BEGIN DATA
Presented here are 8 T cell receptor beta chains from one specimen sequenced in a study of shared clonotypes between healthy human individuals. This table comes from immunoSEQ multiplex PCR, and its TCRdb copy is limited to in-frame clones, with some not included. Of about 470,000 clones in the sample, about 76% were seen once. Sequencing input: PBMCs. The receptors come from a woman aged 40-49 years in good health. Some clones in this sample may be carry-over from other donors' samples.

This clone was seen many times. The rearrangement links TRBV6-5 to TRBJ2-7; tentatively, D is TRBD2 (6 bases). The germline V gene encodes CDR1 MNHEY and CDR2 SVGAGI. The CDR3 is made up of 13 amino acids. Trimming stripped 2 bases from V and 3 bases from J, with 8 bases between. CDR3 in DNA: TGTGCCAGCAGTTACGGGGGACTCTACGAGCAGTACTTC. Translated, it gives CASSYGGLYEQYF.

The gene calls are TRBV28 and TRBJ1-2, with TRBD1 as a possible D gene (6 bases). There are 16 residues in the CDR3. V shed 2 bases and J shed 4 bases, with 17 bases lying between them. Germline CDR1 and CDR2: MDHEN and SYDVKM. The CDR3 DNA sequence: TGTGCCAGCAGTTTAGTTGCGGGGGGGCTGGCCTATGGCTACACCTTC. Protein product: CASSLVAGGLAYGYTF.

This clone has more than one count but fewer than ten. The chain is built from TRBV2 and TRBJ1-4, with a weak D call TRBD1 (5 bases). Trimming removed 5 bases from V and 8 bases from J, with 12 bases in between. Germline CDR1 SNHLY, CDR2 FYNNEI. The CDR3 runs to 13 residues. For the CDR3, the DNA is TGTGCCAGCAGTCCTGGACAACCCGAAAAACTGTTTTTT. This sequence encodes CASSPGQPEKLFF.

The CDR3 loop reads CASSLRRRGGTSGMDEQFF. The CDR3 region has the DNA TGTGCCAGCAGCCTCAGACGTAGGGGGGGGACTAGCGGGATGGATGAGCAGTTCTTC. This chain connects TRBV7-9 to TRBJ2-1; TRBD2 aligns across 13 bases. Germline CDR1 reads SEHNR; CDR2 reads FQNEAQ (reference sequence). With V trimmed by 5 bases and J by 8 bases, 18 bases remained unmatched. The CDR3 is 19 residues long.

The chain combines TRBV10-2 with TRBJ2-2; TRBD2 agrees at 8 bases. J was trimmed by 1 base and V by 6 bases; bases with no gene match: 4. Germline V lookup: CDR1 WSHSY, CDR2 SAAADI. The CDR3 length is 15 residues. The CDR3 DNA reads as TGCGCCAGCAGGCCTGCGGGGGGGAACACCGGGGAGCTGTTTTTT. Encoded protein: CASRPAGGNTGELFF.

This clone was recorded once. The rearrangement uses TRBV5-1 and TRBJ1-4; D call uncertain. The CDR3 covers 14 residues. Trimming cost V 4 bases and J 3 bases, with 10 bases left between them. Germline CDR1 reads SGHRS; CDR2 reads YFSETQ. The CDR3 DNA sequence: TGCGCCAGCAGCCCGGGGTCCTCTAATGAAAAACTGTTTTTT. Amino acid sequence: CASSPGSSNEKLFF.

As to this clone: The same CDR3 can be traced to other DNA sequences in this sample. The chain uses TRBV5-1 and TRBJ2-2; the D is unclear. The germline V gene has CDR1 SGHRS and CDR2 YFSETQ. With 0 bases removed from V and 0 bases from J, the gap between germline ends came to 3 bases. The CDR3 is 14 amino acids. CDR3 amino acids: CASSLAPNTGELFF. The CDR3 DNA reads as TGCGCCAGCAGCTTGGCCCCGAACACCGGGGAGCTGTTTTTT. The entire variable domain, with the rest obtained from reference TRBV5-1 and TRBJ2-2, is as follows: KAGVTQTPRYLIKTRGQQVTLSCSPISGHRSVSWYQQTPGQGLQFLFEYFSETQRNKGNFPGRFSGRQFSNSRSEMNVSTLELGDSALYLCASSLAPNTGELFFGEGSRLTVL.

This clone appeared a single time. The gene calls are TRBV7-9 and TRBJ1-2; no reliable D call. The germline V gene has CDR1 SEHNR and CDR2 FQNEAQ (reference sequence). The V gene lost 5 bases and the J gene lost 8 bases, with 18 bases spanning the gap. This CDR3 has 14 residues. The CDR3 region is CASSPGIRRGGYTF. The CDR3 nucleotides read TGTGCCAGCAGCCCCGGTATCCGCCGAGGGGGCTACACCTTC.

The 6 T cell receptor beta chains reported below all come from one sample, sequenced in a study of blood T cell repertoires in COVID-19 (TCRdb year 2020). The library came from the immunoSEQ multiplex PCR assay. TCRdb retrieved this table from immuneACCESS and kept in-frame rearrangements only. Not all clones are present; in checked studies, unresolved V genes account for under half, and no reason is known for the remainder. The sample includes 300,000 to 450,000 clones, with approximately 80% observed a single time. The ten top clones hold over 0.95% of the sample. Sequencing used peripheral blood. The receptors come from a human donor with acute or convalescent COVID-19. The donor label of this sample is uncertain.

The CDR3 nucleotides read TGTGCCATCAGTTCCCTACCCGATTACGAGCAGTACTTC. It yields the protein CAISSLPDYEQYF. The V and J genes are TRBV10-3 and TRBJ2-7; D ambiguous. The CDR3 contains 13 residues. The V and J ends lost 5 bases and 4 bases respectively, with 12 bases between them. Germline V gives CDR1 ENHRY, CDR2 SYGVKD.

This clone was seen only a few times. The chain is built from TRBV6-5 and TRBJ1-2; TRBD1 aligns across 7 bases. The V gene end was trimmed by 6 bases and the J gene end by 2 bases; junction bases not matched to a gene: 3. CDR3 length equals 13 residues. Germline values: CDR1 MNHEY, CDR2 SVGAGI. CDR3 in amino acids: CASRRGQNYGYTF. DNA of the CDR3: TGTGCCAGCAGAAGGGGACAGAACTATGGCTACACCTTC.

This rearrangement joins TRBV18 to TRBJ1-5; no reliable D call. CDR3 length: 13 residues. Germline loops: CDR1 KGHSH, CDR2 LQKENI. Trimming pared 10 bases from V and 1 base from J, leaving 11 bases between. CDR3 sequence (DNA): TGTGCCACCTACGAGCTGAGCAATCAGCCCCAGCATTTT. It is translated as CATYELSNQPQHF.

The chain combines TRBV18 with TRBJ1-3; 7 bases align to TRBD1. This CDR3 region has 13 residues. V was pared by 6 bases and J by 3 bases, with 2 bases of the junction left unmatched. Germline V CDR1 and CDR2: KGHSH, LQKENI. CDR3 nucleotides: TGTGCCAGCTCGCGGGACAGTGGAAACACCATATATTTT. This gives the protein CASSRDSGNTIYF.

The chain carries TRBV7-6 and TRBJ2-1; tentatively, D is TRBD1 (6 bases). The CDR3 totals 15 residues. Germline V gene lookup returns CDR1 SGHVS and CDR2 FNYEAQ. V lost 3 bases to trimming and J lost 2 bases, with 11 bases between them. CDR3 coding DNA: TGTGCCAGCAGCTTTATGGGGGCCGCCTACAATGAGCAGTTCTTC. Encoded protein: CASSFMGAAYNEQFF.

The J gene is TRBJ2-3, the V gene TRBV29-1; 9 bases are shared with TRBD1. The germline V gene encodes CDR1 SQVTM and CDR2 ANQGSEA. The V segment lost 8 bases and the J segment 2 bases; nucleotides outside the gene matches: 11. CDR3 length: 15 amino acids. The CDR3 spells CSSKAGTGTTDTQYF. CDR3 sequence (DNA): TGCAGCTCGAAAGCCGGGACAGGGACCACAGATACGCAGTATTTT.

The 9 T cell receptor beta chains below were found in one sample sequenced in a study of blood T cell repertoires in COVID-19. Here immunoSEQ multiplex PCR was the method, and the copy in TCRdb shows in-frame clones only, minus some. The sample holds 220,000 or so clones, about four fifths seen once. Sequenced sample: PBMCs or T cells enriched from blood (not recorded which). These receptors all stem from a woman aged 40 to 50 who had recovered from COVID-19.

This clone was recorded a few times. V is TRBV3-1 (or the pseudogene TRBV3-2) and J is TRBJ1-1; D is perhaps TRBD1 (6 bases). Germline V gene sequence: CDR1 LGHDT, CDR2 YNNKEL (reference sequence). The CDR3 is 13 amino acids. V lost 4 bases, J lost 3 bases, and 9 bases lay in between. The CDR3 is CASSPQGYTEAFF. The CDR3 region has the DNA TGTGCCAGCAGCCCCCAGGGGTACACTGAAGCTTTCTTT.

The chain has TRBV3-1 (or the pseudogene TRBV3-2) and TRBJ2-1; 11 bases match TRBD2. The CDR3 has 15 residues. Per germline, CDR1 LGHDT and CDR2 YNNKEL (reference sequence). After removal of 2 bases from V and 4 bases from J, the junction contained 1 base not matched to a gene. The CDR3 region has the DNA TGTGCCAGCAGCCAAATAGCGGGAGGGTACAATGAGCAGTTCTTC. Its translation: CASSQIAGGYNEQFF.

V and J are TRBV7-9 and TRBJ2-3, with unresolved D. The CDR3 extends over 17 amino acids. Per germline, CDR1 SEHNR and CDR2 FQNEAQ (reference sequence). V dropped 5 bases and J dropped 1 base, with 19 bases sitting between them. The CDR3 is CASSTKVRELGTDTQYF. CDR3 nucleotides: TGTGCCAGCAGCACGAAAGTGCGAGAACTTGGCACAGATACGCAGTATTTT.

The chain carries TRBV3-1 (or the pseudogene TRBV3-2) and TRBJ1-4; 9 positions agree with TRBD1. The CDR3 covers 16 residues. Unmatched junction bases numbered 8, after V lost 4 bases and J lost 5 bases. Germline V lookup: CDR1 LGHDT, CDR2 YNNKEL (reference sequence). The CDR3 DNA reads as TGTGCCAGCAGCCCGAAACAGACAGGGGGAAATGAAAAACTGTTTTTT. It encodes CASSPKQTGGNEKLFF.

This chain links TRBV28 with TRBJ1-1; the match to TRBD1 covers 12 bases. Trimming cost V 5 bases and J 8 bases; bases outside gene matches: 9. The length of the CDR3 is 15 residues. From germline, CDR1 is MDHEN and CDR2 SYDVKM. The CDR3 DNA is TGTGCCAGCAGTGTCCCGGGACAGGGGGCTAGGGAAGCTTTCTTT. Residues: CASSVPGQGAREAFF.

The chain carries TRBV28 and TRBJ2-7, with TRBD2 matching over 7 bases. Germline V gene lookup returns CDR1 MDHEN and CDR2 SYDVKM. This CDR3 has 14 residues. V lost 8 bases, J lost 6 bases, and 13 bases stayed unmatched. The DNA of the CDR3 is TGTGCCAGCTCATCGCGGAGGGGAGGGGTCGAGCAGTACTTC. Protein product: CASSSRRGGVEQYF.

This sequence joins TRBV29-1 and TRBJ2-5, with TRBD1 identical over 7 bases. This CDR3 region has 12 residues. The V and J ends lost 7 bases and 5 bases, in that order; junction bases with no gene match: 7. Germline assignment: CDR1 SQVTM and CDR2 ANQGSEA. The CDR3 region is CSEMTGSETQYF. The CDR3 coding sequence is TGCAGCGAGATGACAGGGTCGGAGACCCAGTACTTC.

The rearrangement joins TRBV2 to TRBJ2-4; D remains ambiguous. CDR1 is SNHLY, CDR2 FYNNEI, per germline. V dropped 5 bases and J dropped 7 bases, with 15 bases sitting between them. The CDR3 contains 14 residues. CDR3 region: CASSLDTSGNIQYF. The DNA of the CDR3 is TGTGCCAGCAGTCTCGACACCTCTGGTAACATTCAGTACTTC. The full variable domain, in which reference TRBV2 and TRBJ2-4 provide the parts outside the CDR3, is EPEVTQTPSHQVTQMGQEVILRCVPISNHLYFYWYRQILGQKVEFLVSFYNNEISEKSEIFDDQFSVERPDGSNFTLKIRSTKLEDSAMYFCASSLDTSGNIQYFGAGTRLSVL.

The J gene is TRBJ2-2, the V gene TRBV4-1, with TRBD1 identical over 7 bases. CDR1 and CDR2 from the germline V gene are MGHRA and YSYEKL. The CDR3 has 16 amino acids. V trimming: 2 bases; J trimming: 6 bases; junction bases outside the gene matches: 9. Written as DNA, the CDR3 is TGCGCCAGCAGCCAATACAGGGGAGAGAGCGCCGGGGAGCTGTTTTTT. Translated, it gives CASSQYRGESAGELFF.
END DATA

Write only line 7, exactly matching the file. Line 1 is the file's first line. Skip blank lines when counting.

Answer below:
This clone was recorded once. The rearrangement uses TRBV5-1 and TRBJ1-4; D call uncertain. The CDR3 covers 14 residues. Trimming cost V 4 bases and J 3 bases, with 10 bases left between them. Germline CDR1 reads SGHRS; CDR2 reads YFSETQ. The CDR3 DNA sequence: TGCGCCAGCAGCCCGGGGTCCTCTAATGAAAAACTGTTTTTT. Amino acid sequence: CASSPGSSNEKLFF.